Tech

Netflix stock climbed more than 7%, its best day of trading for the year

Key Points
  • Netflix stock climbed 7.24% Thursday, its best trading day of the year.
  • Tuesday's earnings report was Netflix's first since streaming competition has picked up.
  • Despite the dour earnings report, Guggenheim Partners raised its price target on Netflix Thursday from $400 per share to $420 per share.
Reed Hastings, co-founder and CEO of Netflix, attends a meeting with France's President Emmanuel Macron during the "Choose France" summit, at the Chateau de Versailles, outside Paris, France, January 20, 2020.
Benoit Tessier | Pool | Reuters

Netflix stock climbed 7.24% Thursday, its best trading day of the year.

The gains come two days after Netflix reported fourth-quarter earnings that saw the company beat on the top and bottom lines for the quarter, but gave disappointing guidance for the first quarter of 2020. While the company failed to meet expectations on new subscribers in the U.S. and Canada, it exceeded expectations for new international subscribers.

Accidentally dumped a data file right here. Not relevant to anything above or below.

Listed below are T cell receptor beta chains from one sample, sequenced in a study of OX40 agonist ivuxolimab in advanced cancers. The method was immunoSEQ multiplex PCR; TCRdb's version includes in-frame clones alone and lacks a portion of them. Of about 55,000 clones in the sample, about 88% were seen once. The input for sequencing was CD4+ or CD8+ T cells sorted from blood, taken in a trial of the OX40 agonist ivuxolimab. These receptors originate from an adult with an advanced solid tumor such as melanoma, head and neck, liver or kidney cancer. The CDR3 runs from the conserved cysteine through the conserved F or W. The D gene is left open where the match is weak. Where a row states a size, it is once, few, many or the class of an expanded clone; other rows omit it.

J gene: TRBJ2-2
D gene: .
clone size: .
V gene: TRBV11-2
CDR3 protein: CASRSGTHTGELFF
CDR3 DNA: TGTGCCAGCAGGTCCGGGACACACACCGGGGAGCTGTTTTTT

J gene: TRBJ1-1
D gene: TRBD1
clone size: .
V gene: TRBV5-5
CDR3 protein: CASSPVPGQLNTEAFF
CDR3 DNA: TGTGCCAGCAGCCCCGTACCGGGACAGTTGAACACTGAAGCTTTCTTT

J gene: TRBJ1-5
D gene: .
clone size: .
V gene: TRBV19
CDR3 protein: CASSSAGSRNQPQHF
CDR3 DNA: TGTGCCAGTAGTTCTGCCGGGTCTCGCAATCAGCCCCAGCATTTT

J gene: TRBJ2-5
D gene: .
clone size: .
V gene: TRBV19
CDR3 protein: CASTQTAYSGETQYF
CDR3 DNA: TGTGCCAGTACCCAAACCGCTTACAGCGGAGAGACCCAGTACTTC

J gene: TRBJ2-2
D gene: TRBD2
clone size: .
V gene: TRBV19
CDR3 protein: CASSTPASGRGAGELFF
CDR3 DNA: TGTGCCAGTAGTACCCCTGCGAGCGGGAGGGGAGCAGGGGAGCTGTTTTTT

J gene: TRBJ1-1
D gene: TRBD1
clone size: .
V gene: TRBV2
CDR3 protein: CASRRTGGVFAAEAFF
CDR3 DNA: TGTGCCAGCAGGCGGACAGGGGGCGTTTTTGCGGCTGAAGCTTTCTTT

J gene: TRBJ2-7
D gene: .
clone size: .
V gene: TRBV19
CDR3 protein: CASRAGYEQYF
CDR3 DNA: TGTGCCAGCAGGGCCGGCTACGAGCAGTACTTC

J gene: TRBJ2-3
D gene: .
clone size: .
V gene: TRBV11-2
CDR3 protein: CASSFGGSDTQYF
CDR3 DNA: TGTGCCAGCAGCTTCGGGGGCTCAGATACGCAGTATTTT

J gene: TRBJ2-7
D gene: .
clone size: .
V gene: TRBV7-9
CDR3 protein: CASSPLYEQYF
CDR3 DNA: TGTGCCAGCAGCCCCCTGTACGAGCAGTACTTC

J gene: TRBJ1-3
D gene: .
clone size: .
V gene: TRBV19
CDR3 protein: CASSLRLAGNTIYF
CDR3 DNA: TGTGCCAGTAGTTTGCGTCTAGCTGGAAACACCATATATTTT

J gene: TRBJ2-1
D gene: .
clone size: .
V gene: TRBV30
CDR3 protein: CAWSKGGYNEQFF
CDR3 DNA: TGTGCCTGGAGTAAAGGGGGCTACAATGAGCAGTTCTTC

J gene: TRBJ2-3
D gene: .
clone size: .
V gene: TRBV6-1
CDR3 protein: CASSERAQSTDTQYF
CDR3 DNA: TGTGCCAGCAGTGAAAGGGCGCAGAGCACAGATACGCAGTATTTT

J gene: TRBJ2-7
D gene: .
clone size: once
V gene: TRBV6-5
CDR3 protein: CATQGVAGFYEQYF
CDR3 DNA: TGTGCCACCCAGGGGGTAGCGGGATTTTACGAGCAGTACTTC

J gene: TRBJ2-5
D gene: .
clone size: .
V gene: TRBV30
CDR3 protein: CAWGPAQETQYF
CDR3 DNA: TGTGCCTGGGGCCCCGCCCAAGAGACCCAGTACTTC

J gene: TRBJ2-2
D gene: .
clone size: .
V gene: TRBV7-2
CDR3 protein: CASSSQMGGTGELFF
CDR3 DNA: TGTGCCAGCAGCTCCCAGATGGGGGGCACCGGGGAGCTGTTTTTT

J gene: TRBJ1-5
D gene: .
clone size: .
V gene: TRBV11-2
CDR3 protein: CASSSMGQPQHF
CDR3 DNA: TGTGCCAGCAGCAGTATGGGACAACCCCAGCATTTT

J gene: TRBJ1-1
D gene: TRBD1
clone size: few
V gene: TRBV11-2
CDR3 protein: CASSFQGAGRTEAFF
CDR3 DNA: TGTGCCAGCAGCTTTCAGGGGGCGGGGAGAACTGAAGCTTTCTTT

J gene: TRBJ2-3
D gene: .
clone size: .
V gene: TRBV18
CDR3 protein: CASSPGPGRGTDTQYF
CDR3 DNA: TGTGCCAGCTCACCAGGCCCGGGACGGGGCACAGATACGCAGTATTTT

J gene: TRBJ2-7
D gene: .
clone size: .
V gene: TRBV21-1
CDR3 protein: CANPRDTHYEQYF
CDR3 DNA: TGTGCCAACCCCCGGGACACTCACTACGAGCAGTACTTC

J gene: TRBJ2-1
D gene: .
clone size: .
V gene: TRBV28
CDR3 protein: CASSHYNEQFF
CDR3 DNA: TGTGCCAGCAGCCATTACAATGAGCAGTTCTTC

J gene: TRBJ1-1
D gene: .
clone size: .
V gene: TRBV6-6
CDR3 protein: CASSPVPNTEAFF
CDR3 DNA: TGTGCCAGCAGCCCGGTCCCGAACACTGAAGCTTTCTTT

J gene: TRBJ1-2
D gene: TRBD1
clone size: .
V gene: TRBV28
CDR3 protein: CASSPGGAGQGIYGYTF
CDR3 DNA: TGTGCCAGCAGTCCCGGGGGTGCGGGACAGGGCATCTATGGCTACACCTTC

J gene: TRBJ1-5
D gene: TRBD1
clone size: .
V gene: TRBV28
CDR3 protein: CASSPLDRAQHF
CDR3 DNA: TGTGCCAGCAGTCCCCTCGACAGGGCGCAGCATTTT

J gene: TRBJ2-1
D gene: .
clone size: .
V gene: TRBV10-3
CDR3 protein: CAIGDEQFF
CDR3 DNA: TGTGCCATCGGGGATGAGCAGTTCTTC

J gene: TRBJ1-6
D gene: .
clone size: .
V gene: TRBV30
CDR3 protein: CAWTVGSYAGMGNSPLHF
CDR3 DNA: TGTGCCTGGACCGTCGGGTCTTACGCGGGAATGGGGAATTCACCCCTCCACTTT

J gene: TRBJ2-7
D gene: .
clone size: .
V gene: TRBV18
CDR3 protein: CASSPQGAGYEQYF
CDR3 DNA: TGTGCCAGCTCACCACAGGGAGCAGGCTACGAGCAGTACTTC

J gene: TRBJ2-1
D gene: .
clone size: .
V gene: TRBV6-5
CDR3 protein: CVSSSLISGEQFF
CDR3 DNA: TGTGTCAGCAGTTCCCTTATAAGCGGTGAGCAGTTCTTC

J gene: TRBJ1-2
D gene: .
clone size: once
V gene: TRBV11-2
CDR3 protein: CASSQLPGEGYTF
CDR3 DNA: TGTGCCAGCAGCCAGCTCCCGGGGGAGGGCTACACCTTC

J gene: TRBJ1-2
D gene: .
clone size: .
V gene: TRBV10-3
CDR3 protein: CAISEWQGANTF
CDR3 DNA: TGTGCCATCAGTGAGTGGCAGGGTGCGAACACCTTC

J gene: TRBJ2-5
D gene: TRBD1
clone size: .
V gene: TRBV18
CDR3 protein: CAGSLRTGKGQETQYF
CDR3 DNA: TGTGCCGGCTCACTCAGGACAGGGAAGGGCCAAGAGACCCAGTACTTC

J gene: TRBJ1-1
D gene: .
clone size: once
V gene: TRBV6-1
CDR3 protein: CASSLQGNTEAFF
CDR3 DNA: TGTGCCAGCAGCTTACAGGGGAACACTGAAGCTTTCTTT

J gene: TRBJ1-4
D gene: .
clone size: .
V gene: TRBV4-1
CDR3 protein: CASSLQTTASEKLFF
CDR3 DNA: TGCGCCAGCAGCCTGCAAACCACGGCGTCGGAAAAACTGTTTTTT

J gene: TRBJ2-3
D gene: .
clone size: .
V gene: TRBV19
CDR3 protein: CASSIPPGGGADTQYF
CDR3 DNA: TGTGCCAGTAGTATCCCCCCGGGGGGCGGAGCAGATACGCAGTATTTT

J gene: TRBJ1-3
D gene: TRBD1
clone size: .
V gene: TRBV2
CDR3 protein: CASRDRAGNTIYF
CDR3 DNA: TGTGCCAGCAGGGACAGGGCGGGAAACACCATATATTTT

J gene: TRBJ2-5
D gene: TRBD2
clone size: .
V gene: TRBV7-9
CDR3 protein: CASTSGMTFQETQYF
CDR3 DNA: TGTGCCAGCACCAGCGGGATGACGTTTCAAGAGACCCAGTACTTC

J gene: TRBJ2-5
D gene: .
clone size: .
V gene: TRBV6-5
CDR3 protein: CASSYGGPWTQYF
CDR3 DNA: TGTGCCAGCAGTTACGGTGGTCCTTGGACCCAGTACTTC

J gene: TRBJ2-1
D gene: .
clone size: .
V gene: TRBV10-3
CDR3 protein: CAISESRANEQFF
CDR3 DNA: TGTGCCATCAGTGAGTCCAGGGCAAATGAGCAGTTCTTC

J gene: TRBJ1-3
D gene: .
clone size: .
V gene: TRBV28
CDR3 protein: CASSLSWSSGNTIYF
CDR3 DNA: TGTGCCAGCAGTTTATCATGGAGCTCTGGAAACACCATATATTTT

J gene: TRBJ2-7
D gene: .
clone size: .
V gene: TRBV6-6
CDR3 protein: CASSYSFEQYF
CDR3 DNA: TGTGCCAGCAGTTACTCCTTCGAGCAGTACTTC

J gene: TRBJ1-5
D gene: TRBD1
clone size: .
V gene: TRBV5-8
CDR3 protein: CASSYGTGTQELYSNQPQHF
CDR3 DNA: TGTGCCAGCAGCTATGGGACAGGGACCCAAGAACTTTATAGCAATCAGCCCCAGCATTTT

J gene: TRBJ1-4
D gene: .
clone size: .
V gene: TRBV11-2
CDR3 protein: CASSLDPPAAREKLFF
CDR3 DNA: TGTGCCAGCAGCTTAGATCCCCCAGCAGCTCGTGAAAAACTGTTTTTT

The stock climbed as much as 2.3% in after-hours trading following Tuesday's earnings report, then fell about 2% on Wednesday.

Tuesday's earnings report was Netflix's first since streaming competition has picked up. Disney and Apple both launched their own streaming sites, Disney+ and Apple TV+, in November. The sector will only become more crowded as AT&T's WarnerMedia launches HBO Max in May and Comcast's NBCUniversal rolls out Peacock in the U.S. on July 15.

Investors remain divided on how Netflix will fare as competition heats up.

Despite the dour earnings report, Guggenheim Partners raised its price target on Netflix Thursday from $400 per share to $420 per share, citing strong global subscriptions growth in the fourth quarter of 2019. The firm has a buy rating on the stock.

"Annual viewing per member grew both globally and domestically 'consistent with recent quarters' – both of which support our confidence in Netflix's multi-year, global subscriber growth potential," Guggenheim analyst Michael Morris said in the note. "The company did not see a specific, significant impact on kids or family viewing levels following the domestic launch of Disney+ in November."

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